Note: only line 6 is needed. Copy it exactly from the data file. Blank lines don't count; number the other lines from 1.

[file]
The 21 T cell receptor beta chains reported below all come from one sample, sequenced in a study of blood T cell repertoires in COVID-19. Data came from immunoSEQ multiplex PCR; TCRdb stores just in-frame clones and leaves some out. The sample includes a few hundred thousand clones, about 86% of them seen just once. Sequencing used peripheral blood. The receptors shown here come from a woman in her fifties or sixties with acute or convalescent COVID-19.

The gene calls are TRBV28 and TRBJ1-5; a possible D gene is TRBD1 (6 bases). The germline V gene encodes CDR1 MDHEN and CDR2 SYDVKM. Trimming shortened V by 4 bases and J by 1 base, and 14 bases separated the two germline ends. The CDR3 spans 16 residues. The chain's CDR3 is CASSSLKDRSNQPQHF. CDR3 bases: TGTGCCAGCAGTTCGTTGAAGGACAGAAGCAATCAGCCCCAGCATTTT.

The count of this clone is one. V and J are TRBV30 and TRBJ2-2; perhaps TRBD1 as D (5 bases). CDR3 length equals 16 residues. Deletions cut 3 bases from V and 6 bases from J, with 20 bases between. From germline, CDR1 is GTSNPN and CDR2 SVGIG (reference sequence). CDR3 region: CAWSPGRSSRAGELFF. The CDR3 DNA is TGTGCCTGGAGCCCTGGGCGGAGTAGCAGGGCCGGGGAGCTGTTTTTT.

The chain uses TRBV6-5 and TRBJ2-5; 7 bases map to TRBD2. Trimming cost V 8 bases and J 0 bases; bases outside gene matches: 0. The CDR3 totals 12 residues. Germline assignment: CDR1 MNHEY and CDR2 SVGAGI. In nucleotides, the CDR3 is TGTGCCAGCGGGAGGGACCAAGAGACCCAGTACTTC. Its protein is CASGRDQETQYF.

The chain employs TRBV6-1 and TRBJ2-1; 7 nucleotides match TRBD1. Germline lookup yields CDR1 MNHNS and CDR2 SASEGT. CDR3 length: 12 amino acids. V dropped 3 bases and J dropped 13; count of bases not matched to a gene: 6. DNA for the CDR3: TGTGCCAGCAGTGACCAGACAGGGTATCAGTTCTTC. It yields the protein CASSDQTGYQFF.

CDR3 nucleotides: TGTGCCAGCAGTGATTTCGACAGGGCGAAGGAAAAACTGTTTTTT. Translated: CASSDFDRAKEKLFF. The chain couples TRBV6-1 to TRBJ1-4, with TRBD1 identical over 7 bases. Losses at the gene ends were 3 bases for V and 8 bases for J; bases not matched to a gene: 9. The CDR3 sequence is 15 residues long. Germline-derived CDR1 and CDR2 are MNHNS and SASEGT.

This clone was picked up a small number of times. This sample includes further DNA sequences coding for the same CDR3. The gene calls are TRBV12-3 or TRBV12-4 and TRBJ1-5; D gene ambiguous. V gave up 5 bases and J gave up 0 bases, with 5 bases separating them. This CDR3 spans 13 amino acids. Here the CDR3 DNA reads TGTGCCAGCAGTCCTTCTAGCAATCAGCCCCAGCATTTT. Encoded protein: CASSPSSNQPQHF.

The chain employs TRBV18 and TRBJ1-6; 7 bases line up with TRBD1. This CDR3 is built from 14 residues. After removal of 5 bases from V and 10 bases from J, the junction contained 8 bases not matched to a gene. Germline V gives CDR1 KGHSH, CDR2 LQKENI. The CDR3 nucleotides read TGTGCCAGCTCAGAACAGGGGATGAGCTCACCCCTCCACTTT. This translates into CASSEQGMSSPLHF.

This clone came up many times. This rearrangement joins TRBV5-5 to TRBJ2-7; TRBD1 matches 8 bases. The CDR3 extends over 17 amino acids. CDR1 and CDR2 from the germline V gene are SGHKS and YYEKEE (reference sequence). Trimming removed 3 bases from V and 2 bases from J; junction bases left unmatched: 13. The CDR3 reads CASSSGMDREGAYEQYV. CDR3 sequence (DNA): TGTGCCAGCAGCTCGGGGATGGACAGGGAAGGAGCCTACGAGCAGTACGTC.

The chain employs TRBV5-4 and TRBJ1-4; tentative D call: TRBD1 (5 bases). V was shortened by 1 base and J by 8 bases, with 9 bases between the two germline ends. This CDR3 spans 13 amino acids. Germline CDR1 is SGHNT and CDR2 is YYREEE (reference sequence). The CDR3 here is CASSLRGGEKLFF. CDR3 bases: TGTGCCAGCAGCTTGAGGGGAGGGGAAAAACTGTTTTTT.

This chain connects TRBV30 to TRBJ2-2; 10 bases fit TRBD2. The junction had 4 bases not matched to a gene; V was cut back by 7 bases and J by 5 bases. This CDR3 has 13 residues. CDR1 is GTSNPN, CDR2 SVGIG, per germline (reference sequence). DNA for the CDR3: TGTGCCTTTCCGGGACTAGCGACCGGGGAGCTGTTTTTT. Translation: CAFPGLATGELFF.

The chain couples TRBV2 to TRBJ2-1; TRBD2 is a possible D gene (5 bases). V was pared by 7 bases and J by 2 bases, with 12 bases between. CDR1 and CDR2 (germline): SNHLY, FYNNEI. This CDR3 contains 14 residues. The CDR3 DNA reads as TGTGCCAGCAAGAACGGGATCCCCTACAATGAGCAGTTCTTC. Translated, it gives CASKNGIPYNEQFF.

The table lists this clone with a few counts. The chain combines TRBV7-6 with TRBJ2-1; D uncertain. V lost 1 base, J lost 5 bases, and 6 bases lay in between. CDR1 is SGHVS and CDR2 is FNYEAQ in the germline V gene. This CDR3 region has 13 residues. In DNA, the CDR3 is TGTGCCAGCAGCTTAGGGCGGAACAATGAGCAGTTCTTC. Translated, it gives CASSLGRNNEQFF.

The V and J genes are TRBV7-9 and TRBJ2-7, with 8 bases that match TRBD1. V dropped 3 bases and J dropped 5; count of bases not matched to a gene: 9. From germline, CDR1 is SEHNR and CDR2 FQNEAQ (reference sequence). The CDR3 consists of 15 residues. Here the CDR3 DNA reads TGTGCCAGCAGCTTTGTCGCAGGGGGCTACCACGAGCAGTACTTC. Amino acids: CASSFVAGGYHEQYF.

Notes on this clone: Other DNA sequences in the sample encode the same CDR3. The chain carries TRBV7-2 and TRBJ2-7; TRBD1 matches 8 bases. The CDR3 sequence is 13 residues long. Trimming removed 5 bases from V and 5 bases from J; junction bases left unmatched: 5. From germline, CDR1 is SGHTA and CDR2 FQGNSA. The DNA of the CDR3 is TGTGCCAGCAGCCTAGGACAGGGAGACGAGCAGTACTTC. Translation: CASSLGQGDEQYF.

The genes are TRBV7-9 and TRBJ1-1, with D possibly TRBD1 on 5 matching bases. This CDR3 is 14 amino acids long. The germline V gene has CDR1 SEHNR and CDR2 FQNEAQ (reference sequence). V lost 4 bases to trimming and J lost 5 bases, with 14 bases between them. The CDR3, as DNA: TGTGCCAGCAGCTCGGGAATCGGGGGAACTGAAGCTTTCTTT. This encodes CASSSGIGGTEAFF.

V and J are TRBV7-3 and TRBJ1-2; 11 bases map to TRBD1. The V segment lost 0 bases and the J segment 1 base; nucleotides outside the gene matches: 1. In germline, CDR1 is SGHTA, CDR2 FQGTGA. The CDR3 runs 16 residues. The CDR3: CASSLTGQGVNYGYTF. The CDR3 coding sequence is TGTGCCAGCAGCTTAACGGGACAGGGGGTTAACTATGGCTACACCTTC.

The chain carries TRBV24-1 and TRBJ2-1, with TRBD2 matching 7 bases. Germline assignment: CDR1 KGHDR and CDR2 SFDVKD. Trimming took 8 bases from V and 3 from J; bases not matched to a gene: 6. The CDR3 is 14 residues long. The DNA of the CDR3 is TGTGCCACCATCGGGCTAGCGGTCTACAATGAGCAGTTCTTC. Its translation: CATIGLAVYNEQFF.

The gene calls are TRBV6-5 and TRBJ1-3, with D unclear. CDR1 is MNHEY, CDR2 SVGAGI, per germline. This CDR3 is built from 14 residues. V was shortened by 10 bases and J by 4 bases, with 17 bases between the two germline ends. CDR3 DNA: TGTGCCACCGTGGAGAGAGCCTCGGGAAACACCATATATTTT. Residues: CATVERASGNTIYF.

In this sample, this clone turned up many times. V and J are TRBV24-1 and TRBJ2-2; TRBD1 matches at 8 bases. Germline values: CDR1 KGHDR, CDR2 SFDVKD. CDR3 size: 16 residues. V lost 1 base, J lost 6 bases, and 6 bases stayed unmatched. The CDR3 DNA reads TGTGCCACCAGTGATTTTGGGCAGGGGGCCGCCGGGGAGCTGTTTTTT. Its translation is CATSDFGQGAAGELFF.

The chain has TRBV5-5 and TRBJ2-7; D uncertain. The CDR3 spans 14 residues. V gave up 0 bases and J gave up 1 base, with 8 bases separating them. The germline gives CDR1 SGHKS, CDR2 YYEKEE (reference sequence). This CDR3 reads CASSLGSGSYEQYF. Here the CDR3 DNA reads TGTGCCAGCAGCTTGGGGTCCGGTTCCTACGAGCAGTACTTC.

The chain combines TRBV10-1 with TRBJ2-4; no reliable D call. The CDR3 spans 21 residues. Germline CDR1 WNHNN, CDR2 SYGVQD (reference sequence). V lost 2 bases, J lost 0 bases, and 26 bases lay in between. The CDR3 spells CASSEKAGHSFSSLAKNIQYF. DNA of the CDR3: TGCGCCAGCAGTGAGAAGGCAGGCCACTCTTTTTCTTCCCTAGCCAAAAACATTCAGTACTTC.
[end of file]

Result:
CDR3 nucleotides: TGTGCCAGCAGTGATTTCGACAGGGCGAAGGAAAAACTGTTTTTT. Translated: CASSDFDRAKEKLFF. The chain couples TRBV6-1 to TRBJ1-4, with TRBD1 identical over 7 bases. Losses at the gene ends were 3 bases for V and 8 bases for J; bases not matched to a gene: 9. The CDR3 sequence is 15 residues long. Germline-derived CDR1 and CDR2 are MNHNS and SASEGT.